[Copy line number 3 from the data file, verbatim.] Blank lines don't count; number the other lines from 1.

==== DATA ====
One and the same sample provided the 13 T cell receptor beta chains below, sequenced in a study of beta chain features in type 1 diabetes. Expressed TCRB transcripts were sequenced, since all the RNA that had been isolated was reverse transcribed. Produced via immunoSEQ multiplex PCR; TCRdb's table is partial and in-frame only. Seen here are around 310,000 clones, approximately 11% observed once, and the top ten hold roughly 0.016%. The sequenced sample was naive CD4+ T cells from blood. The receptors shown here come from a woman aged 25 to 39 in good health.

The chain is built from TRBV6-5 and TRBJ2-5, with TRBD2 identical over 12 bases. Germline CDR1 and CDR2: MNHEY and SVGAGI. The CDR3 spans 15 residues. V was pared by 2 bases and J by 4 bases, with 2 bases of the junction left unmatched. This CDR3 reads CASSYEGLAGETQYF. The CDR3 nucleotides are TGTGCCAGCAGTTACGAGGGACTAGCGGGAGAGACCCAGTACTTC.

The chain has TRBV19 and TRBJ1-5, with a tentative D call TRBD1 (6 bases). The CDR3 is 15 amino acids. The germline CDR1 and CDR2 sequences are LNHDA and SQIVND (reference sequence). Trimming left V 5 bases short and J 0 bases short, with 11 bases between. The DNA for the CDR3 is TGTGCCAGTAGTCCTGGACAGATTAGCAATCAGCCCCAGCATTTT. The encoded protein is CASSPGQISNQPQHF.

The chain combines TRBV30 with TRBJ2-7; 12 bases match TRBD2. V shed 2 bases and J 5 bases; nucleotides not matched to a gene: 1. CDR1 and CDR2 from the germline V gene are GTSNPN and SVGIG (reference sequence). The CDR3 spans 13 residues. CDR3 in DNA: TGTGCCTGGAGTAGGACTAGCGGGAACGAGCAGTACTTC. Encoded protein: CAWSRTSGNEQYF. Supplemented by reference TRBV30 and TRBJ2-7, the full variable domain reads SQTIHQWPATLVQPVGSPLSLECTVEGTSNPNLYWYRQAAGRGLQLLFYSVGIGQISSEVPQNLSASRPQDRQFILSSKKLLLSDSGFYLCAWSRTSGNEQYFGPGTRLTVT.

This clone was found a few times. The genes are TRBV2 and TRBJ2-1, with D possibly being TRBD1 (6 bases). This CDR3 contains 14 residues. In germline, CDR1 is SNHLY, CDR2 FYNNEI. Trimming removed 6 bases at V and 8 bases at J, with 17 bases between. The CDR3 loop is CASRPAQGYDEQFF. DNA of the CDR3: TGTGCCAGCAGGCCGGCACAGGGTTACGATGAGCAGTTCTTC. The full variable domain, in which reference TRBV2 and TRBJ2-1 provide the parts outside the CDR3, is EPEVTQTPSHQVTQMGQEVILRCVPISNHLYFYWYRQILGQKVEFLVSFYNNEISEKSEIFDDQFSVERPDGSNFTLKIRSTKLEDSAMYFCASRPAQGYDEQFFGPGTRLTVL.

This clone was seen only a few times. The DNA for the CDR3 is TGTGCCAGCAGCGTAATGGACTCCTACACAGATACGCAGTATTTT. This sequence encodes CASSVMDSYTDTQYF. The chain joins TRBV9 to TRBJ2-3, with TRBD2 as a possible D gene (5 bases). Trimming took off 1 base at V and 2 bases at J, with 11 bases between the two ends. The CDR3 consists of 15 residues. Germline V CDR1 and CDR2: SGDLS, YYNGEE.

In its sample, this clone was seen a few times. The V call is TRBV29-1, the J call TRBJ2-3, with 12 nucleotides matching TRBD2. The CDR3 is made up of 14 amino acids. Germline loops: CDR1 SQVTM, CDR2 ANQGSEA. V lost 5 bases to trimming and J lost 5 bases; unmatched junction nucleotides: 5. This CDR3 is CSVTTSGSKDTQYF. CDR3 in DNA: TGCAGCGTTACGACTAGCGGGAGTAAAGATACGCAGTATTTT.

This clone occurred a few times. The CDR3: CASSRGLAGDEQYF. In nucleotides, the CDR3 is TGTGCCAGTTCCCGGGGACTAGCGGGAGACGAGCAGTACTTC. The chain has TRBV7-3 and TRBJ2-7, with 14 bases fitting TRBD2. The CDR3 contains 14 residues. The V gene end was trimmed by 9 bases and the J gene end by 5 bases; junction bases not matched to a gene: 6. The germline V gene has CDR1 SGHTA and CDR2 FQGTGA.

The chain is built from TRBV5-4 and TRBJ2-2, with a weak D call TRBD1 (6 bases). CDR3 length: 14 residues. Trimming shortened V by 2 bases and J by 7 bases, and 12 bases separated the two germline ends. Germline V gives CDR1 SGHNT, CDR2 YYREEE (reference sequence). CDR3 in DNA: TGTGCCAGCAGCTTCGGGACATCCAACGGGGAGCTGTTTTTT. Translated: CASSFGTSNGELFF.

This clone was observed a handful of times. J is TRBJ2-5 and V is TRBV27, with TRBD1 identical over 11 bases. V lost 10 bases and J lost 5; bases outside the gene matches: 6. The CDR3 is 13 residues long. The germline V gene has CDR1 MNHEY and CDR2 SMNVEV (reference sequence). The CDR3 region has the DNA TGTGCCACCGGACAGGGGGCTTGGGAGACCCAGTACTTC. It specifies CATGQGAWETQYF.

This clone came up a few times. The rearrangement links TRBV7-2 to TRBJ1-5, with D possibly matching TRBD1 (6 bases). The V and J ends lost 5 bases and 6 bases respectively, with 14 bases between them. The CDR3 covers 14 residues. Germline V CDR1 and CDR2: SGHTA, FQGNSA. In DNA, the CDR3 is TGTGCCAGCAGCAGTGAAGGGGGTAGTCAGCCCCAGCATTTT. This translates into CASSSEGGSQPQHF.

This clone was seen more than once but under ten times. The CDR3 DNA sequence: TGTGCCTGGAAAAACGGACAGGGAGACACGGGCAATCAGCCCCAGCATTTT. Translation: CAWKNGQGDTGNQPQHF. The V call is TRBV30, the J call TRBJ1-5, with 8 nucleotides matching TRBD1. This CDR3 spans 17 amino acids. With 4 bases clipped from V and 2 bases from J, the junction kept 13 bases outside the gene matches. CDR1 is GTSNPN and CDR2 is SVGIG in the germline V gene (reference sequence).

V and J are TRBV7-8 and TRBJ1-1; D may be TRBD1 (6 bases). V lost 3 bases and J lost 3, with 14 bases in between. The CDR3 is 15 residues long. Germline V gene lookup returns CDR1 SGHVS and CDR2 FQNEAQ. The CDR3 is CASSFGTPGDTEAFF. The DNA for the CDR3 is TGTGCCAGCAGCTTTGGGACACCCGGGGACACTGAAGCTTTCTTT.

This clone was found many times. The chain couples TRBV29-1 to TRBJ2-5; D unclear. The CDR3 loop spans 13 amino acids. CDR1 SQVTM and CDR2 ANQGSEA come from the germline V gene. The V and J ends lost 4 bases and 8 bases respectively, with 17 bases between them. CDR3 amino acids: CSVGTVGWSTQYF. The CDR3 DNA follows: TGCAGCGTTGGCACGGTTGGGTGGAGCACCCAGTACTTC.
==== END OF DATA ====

The chain has TRBV19 and TRBJ1-5, with a tentative D call TRBD1 (6 bases). The CDR3 is 15 amino acids. The germline CDR1 and CDR2 sequences are LNHDA and SQIVND (reference sequence). Trimming left V 5 bases short and J 0 bases short, with 11 bases between. The DNA for the CDR3 is TGTGCCAGTAGTCCTGGACAGATTAGCAATCAGCCCCAGCATTTT. The encoded protein is CASSPGQISNQPQHF.